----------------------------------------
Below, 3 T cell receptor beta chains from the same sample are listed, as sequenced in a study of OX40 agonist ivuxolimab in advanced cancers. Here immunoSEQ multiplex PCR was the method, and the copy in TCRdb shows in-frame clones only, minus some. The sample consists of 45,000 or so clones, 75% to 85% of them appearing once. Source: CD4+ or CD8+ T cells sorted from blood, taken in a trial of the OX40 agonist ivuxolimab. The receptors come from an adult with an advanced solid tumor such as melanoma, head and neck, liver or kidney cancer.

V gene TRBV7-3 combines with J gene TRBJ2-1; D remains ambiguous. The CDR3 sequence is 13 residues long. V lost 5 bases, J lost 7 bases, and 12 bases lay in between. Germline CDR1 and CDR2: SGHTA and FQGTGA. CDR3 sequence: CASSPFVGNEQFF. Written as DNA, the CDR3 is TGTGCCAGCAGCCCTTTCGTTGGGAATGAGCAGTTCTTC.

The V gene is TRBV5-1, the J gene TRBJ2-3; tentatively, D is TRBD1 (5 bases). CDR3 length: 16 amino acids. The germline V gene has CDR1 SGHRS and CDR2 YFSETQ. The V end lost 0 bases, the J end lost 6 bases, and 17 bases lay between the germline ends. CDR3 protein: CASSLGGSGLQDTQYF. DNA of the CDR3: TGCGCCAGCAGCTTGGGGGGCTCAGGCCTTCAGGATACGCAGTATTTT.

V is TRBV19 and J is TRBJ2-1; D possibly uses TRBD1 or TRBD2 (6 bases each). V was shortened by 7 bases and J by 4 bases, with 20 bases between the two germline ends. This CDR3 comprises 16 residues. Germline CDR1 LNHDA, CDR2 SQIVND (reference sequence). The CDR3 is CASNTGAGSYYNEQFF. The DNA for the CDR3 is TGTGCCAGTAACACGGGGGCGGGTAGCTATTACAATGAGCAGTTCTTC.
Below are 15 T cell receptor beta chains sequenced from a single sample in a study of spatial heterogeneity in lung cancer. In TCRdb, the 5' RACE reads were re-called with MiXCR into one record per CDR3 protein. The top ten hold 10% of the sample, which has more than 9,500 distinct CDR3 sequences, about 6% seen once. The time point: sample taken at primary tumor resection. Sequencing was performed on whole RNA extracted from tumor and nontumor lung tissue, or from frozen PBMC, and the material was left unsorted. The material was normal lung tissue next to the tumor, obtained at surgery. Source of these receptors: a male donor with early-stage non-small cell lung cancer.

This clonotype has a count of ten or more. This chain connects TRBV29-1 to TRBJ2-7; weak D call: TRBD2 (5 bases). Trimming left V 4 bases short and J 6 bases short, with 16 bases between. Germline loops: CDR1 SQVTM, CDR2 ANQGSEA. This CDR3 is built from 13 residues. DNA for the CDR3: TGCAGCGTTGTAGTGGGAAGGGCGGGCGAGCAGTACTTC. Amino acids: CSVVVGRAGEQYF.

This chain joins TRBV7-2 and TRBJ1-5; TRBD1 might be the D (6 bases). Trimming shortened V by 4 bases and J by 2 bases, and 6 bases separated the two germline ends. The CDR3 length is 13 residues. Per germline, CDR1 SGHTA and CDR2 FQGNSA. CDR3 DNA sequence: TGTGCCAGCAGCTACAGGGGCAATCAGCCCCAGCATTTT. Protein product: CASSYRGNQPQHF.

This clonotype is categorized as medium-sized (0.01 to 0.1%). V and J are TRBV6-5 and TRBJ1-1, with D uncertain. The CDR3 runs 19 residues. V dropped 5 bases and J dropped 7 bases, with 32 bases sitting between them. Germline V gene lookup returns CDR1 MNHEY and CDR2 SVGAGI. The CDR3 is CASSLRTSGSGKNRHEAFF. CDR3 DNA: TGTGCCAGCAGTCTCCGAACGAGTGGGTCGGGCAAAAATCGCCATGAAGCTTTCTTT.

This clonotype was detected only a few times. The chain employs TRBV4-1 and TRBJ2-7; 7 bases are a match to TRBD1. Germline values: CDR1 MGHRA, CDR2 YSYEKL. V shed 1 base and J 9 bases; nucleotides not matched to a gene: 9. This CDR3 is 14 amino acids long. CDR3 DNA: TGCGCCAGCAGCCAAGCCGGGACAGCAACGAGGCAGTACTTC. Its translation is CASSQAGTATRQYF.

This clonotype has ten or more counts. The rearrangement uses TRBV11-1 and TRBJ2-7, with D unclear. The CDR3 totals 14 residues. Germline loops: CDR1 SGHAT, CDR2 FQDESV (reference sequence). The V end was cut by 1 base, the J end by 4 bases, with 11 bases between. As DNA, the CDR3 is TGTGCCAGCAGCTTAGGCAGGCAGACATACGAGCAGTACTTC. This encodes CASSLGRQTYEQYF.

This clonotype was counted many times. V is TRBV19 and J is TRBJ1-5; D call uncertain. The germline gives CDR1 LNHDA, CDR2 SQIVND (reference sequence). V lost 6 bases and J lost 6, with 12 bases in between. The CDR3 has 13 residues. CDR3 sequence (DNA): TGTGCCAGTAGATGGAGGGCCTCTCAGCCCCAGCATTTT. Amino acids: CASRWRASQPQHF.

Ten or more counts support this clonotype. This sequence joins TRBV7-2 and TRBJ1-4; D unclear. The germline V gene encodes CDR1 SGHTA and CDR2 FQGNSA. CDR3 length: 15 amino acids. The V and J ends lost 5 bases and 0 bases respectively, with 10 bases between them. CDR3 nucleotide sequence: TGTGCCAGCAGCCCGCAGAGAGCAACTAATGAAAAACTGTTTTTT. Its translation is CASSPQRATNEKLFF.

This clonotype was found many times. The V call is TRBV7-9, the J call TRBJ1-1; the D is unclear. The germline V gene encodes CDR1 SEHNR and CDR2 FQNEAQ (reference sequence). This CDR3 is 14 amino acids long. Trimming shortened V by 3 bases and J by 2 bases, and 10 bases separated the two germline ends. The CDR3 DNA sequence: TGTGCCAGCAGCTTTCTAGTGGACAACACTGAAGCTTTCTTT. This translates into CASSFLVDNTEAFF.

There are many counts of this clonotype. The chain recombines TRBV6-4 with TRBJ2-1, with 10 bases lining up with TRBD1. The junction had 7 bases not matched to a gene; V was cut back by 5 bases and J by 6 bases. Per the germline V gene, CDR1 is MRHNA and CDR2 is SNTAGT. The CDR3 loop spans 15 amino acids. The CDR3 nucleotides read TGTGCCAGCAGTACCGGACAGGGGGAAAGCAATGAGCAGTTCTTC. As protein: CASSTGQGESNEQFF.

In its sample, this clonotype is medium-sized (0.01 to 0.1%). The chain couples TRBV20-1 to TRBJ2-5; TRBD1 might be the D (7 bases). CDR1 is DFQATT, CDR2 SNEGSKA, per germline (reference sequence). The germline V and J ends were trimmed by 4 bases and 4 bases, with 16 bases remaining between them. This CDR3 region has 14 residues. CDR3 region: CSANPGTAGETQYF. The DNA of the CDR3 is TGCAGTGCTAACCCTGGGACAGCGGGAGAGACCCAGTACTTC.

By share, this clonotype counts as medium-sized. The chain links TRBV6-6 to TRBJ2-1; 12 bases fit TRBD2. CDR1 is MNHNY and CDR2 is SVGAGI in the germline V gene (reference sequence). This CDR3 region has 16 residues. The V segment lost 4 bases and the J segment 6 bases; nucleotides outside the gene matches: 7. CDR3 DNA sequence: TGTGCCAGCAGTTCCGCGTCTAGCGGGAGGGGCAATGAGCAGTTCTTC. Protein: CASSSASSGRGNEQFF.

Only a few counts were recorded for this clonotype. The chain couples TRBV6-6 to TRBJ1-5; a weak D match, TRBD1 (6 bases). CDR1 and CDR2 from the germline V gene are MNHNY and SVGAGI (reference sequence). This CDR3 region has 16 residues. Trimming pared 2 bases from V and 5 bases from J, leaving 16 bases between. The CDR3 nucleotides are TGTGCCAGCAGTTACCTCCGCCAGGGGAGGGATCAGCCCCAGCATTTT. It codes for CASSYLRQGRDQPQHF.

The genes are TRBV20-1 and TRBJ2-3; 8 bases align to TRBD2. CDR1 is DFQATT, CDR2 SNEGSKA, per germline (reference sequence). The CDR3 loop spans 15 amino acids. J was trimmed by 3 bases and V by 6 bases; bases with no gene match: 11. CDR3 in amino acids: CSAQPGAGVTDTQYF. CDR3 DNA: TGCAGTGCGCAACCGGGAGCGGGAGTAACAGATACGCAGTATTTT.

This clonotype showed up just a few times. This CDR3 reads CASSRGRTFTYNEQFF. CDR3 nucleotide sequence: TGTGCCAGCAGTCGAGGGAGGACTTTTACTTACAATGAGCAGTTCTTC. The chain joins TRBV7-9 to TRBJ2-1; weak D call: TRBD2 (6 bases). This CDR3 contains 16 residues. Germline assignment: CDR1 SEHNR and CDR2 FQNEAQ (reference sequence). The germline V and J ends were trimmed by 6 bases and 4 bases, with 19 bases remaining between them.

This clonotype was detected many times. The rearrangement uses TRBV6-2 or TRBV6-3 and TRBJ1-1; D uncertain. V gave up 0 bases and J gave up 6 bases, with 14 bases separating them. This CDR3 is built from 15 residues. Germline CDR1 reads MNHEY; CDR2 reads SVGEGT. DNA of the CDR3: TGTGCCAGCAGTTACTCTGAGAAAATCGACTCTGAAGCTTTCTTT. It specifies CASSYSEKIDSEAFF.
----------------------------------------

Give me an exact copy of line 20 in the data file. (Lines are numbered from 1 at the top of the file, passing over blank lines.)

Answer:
This clonotype was detected many times. The rearrangement uses TRBV6-2 or TRBV6-3 and TRBJ1-1; D uncertain. V gave up 0 bases and J gave up 6 bases, with 14 bases separating them. This CDR3 is built from 15 residues. Germline CDR1 reads MNHEY; CDR2 reads SVGEGT. DNA of the CDR3: TGTGCCAGCAGTTACTCTGAGAAAATCGACTCTGAAGCTTTCTTT. It specifies CASSYSEKIDSEAFF.